ABOUT 24 asbestos campaigners stopped in Merredin on Wednesday afternoon as part of their 600-kilometre walk from Kalgoorlie-Boulder to Perth to raise funds to find a cure for mesothelioma.
The campaigners included a group of family and friends whose loved ones died after living and working in the WA mining town of Wittenoom in the Pilbara region.
While the Wittenoom asbestos mine has been closed for nearly five decades, its deadly legacy continues to be felt by many Western Australians.
No group of people demonstrates this more clearly than the children of Wittenoom.
Many of these children, now adults, who were in Wittenoom because their parents worked in the town, are being diagnosed with asbestos-related illnesses.
One of the walkers, Derryn Carnaby, lost her father, mother and two of her brothers to mesothelioma – an aggressive form of cancer that attacks the lungs, heart and abdomen after exposure to asbestos fibres.
Mrs Carnaby said the heartbreak of losing four members of her family to the disease and the concern that thousands of others exposed to asbestos fibres will suffer the same fate is driving her to help find a cure.
“My brother was four when my parents lived and worked in Wittenoom,” she said.
“He died at the age of 36.
“Mum and Dad and another brother also died from mesothelioma years later.
“No family should have to suffer such devastation.
“There is no cure for asbestos related diseases.
“We want to change that and hope to raise $100,000 for medical research.”
At the time of print they had raised about $50,000.
So far, asbestos-related diseases have claimed the lives of more than 2000 Wittenoom workers and their families.
Medical experts warn that anyone who lived in Wittenoom during the mining period would have been exposed to asbestos and are at higher risk of developing lung cancer, mesothelioma, asbestos and pleural diseases.
There is also great concern for the next generation of victims.
Evidence is starting to emerge of a new wave of asbestos victims in WA.
What’s most concerning about this is that few have been to Wittenoom and instead, they have been exposed to the deadly asbestos fibres through activities like home renovations.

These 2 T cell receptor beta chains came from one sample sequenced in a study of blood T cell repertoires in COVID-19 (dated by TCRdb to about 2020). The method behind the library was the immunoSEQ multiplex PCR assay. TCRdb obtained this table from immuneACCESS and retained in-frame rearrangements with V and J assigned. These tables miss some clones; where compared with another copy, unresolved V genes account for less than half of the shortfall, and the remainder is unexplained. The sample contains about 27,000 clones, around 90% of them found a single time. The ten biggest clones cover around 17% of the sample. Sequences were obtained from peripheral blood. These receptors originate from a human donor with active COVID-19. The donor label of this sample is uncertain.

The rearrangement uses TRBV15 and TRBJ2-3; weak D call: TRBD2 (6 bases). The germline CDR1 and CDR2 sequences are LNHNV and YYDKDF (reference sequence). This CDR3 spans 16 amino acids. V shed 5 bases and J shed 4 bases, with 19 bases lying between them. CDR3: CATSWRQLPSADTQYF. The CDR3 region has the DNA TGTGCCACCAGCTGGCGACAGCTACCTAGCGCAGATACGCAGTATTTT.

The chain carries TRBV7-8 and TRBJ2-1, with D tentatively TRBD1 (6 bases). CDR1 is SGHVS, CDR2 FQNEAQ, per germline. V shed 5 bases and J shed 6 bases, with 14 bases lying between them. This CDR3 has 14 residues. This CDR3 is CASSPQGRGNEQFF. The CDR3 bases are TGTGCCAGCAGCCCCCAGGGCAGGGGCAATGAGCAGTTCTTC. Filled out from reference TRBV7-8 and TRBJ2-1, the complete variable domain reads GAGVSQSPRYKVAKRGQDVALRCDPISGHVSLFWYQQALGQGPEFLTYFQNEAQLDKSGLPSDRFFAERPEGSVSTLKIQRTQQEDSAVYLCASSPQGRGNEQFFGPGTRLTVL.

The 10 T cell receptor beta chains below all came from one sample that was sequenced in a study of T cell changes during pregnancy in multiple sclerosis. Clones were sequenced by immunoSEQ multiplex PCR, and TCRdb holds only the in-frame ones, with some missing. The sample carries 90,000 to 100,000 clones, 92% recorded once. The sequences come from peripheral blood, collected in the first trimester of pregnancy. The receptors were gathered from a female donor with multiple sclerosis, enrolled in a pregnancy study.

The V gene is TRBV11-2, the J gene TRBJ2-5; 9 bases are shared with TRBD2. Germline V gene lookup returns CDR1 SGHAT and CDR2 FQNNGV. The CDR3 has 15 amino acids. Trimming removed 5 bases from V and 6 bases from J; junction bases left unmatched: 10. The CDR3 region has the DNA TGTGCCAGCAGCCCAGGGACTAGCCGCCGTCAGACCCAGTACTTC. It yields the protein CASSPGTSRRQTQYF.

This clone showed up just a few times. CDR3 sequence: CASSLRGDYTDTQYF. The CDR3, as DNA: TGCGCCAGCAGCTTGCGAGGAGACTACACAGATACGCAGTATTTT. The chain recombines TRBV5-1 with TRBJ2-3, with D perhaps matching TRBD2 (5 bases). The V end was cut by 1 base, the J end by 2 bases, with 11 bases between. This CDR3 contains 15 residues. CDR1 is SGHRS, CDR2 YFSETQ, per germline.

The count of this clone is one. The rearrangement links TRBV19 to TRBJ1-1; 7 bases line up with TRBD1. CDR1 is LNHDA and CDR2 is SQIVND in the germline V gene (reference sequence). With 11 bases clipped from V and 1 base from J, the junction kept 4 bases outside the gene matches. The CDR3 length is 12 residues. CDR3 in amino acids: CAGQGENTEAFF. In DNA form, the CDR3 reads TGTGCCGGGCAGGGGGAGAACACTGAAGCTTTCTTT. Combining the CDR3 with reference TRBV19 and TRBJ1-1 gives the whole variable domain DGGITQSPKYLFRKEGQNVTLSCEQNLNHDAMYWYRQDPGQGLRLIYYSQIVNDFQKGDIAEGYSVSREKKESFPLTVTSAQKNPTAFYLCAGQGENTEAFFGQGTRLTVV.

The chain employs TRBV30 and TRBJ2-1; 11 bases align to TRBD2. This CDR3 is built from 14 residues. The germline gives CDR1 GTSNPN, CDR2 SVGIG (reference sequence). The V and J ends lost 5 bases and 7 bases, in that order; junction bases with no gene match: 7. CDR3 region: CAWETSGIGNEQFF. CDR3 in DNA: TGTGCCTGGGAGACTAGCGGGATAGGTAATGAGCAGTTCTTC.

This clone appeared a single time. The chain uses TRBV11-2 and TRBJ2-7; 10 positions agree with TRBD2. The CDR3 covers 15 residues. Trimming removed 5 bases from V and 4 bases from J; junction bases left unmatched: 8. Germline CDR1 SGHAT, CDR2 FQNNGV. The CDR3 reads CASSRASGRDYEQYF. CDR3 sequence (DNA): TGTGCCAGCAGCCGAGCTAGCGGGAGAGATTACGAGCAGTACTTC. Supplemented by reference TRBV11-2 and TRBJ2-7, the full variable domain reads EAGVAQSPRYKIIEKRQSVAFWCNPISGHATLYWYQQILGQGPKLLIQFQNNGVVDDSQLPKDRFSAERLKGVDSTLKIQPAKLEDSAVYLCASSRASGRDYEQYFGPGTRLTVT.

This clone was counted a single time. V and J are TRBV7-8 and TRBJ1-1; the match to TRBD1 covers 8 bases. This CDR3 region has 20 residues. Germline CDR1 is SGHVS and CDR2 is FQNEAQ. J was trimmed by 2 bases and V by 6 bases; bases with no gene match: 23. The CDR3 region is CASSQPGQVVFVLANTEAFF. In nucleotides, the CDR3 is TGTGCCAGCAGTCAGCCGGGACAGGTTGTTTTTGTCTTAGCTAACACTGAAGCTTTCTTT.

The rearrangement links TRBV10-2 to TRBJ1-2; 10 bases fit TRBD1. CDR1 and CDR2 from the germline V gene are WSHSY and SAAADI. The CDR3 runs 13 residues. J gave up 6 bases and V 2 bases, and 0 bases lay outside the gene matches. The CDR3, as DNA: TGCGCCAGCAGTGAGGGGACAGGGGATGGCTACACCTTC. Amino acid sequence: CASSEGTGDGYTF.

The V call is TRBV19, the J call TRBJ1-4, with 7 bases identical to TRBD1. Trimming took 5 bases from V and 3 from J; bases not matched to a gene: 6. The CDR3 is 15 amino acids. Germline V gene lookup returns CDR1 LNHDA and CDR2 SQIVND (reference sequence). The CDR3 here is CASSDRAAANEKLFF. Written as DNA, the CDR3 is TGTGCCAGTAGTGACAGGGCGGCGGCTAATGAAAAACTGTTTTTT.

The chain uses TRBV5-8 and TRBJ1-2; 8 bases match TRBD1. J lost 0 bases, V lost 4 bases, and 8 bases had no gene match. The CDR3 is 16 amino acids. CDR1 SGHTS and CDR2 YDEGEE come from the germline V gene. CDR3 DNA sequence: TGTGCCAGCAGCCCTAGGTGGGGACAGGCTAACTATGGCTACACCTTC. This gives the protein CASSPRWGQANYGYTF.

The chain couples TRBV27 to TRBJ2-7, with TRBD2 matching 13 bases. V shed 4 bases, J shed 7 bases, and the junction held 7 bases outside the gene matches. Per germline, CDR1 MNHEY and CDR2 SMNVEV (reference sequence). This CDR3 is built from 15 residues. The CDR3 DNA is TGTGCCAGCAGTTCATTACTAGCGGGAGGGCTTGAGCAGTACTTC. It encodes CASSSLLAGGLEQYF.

But, it seems the worst is yet to come.
Epidemiologists report asbestos diseases are expected to peak in Australia at about 2025.
As many as 45,000 people could die over the next two decades if an effective treatment or cure is not found.
It is for this reason that the Asbestos Diseases Society Walk for Wittenoom Children was organised which saw the campaigners start in Kalgoorlie-Boulder on Tuesday, May 1 and trek through the Goldfields and Wheatbelt to the finish line in Perth on Saturday, May 5.
Robert Vojakovic, who worked at Wittenoom and has spent the past 33 years campaigning to help the victims of asbestos related diseases, also took part in the walk.
Mr Vojakovic, who heads-up the Asbestos Diseases Society of Australia, said people were still being exposed to the deadly fibres and need to know the dangers of asbestos.
“Even though the Wittenoom mine closed at the end of 1966 we are seeing more and more people being diagnosed with asbestos related illnesses,” he said.
“This insidious product made its way into the wider community through its use in everyday products.
“It was used as insulation, carpet underlay, vehicle brake pads, fire retardant, in kitchen appliances and building products.
“Every dollar raised from this walk will go to medical researchers at Sir Charles Gairdner Hospital to help them find a cure for this horrible disease.”
Public support is urgently needed for the Asbestos Diseases Society of Australia and all donations are welcome; those of $2 or more are tax deductible.
For more information call the society on 9344 4077 or email firstname.lastname@example.org or write to PO Box 1394, Osborne Park 6916.